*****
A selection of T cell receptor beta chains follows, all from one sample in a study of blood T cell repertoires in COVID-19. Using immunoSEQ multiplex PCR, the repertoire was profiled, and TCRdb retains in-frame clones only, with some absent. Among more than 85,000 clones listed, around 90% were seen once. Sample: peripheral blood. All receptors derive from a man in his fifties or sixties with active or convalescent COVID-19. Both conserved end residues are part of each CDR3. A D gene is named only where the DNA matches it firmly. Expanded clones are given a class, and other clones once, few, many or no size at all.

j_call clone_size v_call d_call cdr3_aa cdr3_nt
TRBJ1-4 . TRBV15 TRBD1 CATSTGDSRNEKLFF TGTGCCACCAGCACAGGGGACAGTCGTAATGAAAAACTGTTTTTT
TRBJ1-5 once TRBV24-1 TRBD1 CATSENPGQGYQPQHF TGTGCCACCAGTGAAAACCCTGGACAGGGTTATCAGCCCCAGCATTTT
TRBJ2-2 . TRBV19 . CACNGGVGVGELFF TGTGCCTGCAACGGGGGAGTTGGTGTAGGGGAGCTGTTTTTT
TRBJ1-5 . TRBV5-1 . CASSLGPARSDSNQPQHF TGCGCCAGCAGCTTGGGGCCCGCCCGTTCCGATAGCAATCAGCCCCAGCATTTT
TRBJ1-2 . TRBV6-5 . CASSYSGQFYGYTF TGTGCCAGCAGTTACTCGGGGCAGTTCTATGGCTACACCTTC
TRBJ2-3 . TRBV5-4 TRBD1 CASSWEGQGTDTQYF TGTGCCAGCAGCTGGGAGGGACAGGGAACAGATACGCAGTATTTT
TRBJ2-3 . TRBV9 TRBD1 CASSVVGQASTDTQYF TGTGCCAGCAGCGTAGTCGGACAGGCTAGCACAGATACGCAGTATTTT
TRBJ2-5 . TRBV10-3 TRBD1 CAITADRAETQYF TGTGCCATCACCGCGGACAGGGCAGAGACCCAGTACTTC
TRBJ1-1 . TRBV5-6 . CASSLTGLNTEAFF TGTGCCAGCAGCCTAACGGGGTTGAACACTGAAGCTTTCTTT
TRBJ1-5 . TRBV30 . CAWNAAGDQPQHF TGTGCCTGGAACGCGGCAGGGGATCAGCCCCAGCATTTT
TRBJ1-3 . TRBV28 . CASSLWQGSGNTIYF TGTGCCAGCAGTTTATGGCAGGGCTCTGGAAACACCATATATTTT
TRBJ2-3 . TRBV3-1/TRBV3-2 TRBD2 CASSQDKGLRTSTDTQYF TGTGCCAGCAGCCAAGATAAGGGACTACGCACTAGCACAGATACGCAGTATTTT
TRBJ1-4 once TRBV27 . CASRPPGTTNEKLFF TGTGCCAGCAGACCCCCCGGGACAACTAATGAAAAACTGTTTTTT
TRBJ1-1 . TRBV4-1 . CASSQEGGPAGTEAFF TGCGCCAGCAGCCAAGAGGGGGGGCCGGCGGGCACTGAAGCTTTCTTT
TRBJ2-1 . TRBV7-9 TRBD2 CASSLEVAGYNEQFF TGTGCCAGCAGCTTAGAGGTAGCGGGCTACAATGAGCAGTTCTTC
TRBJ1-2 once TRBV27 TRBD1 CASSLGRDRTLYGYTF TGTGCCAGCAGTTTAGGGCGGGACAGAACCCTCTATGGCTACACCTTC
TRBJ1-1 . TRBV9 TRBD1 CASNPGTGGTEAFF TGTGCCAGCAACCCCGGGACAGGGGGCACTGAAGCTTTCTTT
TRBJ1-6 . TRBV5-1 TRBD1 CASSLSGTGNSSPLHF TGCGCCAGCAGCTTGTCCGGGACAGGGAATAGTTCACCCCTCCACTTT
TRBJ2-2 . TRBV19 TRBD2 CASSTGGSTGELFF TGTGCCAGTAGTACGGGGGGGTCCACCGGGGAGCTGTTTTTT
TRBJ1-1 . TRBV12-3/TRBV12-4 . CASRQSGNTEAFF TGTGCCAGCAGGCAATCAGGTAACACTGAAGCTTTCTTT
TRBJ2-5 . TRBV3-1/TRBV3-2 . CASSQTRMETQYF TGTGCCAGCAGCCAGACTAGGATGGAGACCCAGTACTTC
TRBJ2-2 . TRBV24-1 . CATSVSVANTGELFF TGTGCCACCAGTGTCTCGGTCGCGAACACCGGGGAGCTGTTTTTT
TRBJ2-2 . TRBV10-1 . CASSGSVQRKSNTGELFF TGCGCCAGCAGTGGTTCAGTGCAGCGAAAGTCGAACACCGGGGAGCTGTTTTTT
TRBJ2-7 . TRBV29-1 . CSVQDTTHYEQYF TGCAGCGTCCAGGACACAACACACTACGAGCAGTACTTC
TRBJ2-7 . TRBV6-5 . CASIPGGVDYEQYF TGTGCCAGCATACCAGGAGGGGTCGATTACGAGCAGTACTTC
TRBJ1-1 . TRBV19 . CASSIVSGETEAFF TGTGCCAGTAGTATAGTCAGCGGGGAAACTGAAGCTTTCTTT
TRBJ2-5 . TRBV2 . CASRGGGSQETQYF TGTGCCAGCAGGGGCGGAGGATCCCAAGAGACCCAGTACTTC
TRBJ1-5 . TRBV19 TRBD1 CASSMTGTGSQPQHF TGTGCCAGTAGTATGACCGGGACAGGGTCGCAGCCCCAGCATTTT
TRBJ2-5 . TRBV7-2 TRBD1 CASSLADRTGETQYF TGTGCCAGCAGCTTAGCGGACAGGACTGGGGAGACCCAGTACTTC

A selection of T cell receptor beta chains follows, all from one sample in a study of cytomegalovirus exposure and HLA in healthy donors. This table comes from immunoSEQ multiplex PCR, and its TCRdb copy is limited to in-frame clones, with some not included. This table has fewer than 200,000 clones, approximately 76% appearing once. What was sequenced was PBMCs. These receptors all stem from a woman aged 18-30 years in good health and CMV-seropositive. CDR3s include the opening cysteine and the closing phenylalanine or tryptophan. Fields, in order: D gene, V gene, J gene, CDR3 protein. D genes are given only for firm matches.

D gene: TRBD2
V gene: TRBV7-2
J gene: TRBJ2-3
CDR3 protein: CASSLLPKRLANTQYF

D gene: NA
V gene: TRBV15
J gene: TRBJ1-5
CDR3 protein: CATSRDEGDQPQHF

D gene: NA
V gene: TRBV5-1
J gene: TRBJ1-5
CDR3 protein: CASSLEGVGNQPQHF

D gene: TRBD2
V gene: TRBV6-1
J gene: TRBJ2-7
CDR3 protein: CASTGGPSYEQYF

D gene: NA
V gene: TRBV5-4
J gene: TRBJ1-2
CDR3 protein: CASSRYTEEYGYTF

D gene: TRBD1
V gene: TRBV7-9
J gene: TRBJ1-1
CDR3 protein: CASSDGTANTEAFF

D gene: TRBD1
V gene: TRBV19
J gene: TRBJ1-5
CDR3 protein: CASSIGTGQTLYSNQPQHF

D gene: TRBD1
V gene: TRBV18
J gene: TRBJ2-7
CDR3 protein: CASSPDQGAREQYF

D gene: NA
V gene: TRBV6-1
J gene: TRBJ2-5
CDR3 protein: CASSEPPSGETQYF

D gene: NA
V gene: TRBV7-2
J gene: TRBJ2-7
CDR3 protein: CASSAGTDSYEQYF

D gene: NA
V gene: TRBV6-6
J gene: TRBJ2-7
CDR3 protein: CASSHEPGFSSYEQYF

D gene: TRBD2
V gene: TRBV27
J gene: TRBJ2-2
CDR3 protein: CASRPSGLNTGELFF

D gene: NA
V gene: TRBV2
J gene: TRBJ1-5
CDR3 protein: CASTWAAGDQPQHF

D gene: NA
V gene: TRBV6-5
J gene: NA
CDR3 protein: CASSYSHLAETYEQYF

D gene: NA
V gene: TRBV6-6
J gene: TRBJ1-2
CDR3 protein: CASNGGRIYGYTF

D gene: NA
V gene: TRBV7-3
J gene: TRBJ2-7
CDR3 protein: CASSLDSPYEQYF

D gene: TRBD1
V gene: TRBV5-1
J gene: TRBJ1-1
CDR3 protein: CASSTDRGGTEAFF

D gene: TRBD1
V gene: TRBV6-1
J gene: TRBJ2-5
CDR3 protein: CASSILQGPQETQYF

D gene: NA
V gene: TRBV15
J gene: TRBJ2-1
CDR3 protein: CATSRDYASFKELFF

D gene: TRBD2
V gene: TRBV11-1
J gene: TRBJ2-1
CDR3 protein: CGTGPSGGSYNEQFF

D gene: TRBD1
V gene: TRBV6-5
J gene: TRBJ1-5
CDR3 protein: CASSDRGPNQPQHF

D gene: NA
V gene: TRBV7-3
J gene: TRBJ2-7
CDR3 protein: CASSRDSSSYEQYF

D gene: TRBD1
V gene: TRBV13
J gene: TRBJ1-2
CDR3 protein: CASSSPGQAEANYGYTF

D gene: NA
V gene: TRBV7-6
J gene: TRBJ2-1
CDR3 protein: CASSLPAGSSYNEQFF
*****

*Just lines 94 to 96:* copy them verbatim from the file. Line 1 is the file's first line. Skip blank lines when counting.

V gene: TRBV7-3
J gene: TRBJ2-7
CDR3 protein: CASSLDSPYEQYF